Suppose you have extended your business partner entity by a field that stores which user has last checked the addresses. You could use this field for selecting and filtering like this:

const ADDR_LAST_CHECKED_BY: CustomField<BusinessPartner> = BusinessPartner.customField('YY1_AddrLastCheckedBy_bus');

getAllBusinessPartners(): Promise<BusinessPartner[]> {
  return BusinessPartner.requestBuilder()
    .getAll()
    .select(
      BusinessPartner.FIRST_NAME,
      BusinessPartner.LAST_NAME,
      ADDR_LAST_CHECKED_BY
    )
    .filter(ADDR_LAST_CHECKED_BY.notEquals('John_Doe'))
    .execute({
      url: 'https://my.s4hana.ondemand.com/'
    });
}

Every entity offers a set of functions to interact with custom fields. You can get the value of a specific field using the getCustomField function. Alternatively, you can also get an object holding all fields using getCustomFields.

import { BusinessPartner } from '@sap/cloud-sdk-vdm-business-partner-service';

// pre-existing businessPartner

const fieldValue: any = businessPartner.getCustomField('YY1_AddrLastCheckedBy_bus');
const allCustomFields: { [key: string]: any } = businessPartner.getCustomFields();

Note, that the values will always be typed with any. The type of a custom field can be any JSON primitive, i.e. boolean, string, number and null. If there is no custom field with the given name, getCustomField will return undefined. You can check whether a custom field with a given name exists using the hasCustomField function. You can set the value for a custom field using the setCustomField function:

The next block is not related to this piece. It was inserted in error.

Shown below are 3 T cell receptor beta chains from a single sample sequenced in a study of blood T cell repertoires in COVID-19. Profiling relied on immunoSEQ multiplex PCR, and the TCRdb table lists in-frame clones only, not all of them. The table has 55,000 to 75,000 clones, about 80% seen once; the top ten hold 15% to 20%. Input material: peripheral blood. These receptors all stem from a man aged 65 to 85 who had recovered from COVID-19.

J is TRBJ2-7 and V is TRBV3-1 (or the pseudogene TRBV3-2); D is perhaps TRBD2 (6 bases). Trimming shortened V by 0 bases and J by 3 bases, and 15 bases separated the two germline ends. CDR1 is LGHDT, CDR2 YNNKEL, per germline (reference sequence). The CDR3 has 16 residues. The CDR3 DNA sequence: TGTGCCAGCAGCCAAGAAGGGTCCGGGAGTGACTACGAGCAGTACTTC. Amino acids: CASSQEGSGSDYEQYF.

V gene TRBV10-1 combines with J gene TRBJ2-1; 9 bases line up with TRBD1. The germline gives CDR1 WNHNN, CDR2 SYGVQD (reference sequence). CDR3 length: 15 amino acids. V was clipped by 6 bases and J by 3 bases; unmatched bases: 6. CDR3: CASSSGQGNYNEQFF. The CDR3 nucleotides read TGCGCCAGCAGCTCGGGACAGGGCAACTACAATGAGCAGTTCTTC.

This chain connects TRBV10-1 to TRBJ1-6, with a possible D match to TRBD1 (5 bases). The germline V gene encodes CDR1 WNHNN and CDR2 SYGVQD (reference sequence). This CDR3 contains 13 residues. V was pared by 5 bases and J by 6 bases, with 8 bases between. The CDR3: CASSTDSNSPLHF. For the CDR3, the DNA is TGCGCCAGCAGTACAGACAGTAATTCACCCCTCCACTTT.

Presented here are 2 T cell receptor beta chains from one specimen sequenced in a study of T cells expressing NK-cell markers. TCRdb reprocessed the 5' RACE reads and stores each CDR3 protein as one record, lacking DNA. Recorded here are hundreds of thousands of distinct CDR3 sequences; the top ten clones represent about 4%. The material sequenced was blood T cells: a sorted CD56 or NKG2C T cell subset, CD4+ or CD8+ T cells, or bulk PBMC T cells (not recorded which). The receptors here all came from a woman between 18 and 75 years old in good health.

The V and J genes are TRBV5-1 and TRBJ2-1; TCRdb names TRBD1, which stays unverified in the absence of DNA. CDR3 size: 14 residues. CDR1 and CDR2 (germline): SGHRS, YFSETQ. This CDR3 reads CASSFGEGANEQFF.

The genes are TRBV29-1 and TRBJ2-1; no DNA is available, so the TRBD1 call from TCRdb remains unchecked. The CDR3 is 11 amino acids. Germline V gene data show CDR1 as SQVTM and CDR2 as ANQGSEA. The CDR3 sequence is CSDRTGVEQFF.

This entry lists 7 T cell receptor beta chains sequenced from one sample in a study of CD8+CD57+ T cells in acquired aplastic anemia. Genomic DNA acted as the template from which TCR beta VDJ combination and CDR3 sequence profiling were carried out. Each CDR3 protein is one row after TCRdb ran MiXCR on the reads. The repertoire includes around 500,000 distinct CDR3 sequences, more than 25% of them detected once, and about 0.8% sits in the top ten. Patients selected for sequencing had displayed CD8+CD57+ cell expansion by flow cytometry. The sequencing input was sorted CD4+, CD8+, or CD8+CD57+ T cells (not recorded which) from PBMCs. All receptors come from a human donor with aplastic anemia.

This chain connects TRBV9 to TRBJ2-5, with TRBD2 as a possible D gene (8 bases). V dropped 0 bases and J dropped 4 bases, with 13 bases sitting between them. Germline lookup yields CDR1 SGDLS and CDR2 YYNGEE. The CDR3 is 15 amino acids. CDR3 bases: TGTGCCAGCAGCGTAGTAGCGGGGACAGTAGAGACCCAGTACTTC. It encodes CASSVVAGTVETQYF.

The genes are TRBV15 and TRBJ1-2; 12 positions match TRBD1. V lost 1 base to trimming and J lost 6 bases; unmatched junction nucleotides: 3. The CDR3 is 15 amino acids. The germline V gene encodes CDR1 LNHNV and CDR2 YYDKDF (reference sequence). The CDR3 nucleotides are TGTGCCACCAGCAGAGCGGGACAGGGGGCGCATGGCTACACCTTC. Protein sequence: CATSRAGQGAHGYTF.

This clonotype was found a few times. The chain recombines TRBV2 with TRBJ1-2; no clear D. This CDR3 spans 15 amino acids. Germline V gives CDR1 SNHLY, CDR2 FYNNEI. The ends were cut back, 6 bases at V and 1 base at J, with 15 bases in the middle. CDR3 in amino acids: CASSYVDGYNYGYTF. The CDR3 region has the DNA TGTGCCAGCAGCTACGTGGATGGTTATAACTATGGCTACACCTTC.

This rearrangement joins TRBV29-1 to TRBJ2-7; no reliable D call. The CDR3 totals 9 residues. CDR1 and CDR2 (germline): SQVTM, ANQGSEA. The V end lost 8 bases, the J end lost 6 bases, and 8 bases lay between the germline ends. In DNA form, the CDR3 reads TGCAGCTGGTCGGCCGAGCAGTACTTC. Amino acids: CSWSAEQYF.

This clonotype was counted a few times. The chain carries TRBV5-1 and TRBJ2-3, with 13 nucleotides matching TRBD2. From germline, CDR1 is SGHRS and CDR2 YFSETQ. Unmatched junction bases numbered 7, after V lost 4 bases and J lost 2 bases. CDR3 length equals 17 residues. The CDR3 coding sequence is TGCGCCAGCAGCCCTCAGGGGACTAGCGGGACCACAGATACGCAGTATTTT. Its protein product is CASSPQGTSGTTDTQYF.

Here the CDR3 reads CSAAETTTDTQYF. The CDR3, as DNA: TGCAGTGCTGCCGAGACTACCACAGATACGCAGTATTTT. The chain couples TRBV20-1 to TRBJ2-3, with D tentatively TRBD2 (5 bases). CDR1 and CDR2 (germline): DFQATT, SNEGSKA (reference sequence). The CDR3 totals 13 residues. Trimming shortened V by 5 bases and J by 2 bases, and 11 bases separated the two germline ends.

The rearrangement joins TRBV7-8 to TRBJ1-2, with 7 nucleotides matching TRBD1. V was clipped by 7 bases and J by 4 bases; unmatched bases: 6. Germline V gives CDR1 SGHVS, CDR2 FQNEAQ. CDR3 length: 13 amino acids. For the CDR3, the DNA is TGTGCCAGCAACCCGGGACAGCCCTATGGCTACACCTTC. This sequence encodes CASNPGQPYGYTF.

import { BusinessPartner } from '@sap/cloud-sdk-vdm-business-partner-service';

// pre-existing businessPartner

businessPartner.setCustomField('YY1_AddrLastCheckedBy_bus', 'John_Doe');

Note, that you cannot use a field name that already exists. For example, if you would try to use setCustomField('FirstName', 'Joe'), an error would be thrown, because the field FirstName already exists on the business partner entity.

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Step 10: Wire everything up

You’ve finished the implementation of getBusinessPartners! To make the result available to clients, you need to call the function in the controller and send the result to clients. Update business-partners.controller.ts so that it looks like this:

import { Controller, Get } from '@nestjs/common';
import { BusinessPartnerService } from './business-partner.service';
import { BusinessPartner } from '@sap/cloud-sdk-vdm-business-partner-service';

@Controller('business-partners')
export class BusinessPartnerController {
  constructor(private readonly businessPartnerService: BusinessPartnerService) {}

  @Get()
  getAllBusinessPartners(): Promise<BusinessPartner[]> {
    return this.businessPartnerService.getAllBusinessPartners();
  }
}

Restart your server and open http://localhost:3000/business-partners. You should see a list of business partners!

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Step 11: Test yourself (1)
Which problems does the VDM solve compared to manually constructing OData requests?
×
Step 12: Test yourself (2)
Write the command to install the SAP Cloud SDK's npm package for the SAP S/4HANA Cloud Business Partner Service.
×
Step 13: Test yourself (3)
Which functions are available on a getAll request?
×